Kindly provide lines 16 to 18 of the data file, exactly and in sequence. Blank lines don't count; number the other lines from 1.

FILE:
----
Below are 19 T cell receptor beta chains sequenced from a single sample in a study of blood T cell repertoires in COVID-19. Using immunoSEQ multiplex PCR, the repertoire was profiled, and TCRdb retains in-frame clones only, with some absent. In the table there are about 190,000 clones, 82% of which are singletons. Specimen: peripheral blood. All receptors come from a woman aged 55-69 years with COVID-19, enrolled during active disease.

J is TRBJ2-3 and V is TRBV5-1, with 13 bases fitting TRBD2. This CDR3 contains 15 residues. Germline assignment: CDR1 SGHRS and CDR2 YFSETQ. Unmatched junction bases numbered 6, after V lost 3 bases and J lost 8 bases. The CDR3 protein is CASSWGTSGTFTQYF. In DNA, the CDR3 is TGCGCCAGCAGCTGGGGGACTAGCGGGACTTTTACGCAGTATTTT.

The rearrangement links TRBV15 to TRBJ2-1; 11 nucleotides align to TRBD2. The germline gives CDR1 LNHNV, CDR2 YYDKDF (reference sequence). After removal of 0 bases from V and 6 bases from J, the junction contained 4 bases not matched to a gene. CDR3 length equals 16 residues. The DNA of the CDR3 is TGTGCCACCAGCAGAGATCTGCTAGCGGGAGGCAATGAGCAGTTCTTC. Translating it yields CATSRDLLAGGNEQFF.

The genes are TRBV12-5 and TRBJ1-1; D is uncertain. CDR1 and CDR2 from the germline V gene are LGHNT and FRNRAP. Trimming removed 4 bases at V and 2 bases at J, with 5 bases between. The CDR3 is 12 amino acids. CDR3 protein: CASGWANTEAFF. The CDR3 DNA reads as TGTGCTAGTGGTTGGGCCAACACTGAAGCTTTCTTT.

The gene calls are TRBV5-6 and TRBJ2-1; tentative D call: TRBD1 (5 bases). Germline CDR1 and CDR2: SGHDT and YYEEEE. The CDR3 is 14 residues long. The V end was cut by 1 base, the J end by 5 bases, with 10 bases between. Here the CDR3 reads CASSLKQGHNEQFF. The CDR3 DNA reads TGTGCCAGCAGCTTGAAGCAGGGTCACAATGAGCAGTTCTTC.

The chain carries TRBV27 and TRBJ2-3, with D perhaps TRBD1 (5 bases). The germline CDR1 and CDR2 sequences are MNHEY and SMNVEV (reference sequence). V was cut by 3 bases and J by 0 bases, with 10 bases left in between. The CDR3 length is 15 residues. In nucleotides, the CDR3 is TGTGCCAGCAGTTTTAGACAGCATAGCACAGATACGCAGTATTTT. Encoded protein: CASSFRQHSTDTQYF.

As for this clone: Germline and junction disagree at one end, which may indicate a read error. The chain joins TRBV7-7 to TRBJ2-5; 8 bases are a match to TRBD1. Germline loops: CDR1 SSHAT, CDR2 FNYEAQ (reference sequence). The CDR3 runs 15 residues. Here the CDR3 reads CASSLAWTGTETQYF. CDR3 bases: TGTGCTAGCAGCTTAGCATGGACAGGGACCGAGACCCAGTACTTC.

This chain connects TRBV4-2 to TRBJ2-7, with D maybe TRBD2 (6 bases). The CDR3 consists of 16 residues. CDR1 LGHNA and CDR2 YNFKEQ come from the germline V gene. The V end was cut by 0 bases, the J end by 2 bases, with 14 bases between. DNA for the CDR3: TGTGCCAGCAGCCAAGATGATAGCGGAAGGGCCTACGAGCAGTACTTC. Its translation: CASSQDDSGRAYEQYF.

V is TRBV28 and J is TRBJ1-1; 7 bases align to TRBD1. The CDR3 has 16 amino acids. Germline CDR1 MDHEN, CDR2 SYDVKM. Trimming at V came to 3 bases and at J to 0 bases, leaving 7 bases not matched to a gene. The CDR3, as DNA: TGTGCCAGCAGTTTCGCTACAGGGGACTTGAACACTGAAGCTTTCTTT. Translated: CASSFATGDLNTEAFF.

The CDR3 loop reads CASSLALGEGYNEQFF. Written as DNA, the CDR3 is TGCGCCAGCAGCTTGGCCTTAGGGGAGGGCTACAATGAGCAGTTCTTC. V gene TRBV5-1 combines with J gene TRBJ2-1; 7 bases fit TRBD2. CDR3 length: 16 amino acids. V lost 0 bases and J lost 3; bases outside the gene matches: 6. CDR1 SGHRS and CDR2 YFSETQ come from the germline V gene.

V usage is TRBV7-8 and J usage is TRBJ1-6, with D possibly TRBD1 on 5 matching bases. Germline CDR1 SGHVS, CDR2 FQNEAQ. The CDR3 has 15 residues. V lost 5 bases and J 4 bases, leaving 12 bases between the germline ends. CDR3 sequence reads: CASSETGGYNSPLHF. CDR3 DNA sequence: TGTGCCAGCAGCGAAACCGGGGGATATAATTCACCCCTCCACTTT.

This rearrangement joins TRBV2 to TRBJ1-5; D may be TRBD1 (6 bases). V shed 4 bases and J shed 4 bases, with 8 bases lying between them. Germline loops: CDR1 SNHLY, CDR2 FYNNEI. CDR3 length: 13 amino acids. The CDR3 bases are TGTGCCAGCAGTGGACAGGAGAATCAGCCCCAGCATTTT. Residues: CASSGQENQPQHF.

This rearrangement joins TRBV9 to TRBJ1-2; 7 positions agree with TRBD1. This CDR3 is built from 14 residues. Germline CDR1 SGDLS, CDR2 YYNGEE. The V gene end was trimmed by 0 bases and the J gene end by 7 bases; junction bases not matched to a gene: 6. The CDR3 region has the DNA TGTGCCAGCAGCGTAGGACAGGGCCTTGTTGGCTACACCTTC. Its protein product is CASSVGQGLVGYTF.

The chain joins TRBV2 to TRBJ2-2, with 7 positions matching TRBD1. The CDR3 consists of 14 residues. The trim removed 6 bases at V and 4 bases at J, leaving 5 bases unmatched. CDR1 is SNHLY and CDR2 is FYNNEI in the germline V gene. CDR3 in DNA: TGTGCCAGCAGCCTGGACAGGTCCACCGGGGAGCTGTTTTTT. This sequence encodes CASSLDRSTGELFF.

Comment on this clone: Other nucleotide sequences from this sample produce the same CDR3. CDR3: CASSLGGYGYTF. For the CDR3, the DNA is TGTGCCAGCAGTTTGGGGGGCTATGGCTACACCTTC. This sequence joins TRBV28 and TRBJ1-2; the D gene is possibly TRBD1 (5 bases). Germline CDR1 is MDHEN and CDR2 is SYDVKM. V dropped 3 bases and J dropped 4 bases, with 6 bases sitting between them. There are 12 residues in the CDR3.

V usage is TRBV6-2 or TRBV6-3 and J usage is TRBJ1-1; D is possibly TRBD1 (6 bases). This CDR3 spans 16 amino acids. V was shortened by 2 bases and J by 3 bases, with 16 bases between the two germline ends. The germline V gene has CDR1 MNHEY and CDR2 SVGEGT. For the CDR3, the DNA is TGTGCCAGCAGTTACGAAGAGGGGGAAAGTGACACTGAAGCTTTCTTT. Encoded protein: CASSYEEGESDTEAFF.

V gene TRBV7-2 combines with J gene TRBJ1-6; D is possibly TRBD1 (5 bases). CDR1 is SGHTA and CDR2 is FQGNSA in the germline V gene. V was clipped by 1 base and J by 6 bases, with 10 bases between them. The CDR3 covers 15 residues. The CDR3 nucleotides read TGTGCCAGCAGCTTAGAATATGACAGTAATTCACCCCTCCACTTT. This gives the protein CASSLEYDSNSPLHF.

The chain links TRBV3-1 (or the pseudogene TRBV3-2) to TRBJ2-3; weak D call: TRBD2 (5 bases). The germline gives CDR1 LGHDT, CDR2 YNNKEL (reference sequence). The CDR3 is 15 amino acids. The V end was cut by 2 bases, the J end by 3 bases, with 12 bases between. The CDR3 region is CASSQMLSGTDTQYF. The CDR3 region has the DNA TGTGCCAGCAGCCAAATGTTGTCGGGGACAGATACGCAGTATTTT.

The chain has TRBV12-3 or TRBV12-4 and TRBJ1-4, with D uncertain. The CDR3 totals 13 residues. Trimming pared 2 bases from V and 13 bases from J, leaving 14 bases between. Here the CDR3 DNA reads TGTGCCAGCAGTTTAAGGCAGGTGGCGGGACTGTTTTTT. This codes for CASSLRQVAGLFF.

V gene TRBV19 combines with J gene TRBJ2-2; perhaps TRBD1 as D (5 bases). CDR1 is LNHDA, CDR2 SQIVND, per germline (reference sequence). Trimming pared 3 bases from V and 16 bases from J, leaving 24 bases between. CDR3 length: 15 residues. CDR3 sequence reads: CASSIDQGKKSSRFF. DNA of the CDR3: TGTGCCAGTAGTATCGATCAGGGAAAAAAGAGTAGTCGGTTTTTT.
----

V usage is TRBV6-2 or TRBV6-3 and J usage is TRBJ1-1; D is possibly TRBD1 (6 bases). This CDR3 spans 16 amino acids. V was shortened by 2 bases and J by 3 bases, with 16 bases between the two germline ends. The germline V gene has CDR1 MNHEY and CDR2 SVGEGT. For the CDR3, the DNA is TGTGCCAGCAGTTACGAAGAGGGGGAAAGTGACACTGAAGCTTTCTTT. Encoded protein: CASSYEEGESDTEAFF.

V gene TRBV7-2 combines with J gene TRBJ1-6; D is possibly TRBD1 (5 bases). CDR1 is SGHTA and CDR2 is FQGNSA in the germline V gene. V was clipped by 1 base and J by 6 bases, with 10 bases between them. The CDR3 covers 15 residues. The CDR3 nucleotides read TGTGCCAGCAGCTTAGAATATGACAGTAATTCACCCCTCCACTTT. This gives the protein CASSLEYDSNSPLHF.

The chain links TRBV3-1 (or the pseudogene TRBV3-2) to TRBJ2-3; weak D call: TRBD2 (5 bases). The germline gives CDR1 LGHDT, CDR2 YNNKEL (reference sequence). The CDR3 is 15 amino acids. The V end was cut by 2 bases, the J end by 3 bases, with 12 bases between. The CDR3 region is CASSQMLSGTDTQYF. The CDR3 region has the DNA TGTGCCAGCAGCCAAATGTTGTCGGGGACAGATACGCAGTATTTT.